This article contains SPOILERS. If you haven’t read the issue yet, proceed at your own risk!

Mark: Comic book characters locked into perpetual monthly stories can never really change; someone like Batman is an archtype unto himself, and if you mess with that alchemy too much, you threaten to change what Batman is. I used to think of this limitation as a bug in serialized comic storytelling, that the lack of permanent change in a character somehow devalued the overall impact any specific authorial choices could have, but I’m beginning to see it as a huge advantage. Continue reading

Strength in Teamwork in Batman 43

By Drew Baumgartner

Batman 43

This article contains SPOILERS. If you haven’t read the issue yet, proceed at your own risk!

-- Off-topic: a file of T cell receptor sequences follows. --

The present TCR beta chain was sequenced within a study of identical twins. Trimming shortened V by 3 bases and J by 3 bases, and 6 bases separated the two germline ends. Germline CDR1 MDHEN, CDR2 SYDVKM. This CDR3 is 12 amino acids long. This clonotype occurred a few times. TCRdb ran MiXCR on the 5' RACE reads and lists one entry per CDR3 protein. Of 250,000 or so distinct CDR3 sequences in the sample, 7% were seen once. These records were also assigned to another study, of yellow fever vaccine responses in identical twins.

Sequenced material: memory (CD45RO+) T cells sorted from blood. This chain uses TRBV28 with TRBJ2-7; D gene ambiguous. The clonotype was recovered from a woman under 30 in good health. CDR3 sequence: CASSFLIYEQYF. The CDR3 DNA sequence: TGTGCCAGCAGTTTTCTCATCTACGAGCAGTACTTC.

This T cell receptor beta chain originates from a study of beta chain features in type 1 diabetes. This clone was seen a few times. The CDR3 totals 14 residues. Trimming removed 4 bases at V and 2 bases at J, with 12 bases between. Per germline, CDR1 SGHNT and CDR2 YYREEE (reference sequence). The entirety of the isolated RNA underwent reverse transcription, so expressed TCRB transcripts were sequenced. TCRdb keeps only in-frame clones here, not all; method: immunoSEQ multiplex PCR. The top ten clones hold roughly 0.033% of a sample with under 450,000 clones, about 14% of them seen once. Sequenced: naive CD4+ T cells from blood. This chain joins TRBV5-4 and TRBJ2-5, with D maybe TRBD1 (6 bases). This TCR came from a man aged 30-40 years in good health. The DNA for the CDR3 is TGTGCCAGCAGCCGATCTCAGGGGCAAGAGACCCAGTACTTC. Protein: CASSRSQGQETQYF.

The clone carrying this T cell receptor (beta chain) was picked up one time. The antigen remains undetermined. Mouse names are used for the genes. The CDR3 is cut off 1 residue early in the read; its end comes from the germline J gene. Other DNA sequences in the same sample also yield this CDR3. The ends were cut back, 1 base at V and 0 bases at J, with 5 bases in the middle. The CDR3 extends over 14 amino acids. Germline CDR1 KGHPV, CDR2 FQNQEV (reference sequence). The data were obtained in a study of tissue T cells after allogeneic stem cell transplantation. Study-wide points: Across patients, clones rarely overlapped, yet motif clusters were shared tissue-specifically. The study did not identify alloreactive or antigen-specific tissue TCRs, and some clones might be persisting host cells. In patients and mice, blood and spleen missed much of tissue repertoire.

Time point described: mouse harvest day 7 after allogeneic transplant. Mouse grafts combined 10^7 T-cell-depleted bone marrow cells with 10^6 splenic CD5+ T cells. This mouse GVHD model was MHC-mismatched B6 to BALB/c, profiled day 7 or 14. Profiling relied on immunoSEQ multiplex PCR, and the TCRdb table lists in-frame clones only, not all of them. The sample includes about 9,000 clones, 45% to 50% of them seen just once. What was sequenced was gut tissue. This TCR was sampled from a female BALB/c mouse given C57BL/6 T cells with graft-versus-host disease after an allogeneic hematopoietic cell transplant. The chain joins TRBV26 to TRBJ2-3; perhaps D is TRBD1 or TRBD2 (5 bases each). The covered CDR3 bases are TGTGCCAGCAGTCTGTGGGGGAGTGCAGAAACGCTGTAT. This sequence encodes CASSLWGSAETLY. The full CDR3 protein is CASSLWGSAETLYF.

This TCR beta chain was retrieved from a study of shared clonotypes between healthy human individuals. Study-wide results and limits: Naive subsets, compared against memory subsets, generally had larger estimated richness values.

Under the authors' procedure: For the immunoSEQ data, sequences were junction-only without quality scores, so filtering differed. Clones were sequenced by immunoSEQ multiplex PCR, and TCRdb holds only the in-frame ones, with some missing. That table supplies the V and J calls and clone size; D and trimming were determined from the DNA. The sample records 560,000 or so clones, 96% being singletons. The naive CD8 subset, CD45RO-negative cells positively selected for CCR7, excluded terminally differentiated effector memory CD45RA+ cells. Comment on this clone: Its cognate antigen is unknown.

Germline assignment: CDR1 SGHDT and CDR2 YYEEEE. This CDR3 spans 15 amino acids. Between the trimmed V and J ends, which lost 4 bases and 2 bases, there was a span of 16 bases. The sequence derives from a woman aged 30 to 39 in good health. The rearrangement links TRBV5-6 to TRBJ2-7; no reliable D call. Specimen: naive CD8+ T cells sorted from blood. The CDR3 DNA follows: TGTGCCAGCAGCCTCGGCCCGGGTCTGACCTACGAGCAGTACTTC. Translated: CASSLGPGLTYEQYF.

On the surface, grief and regret may not seem all that similar; one deals with an inescapable force of nature, the other is preoccupied with (potentially avoidable) personal failures. I might argue that regret is a kind of grief, albeit over the death of an idea or an opportunity, as opposed to a loved one, but there’s a more fundamental commonality between these two: how personal they feel. This can make both grief and regret feel very lonely, potentially driving us away from the friends and family who might want to support us through those difficult times. It’s a trap Ivy falls into, trying to go it alone in the face of her own grief and regrets, but Batman and Catwoman (and the entire creative team behind Batman 43) have a better way. Continue reading

Mister Miracle 7: Discussion

by Michael DeLaney and Drew Baumgartner 

This article contains SPOILERS. If you haven’t read the issue yet, proceed at your own risk!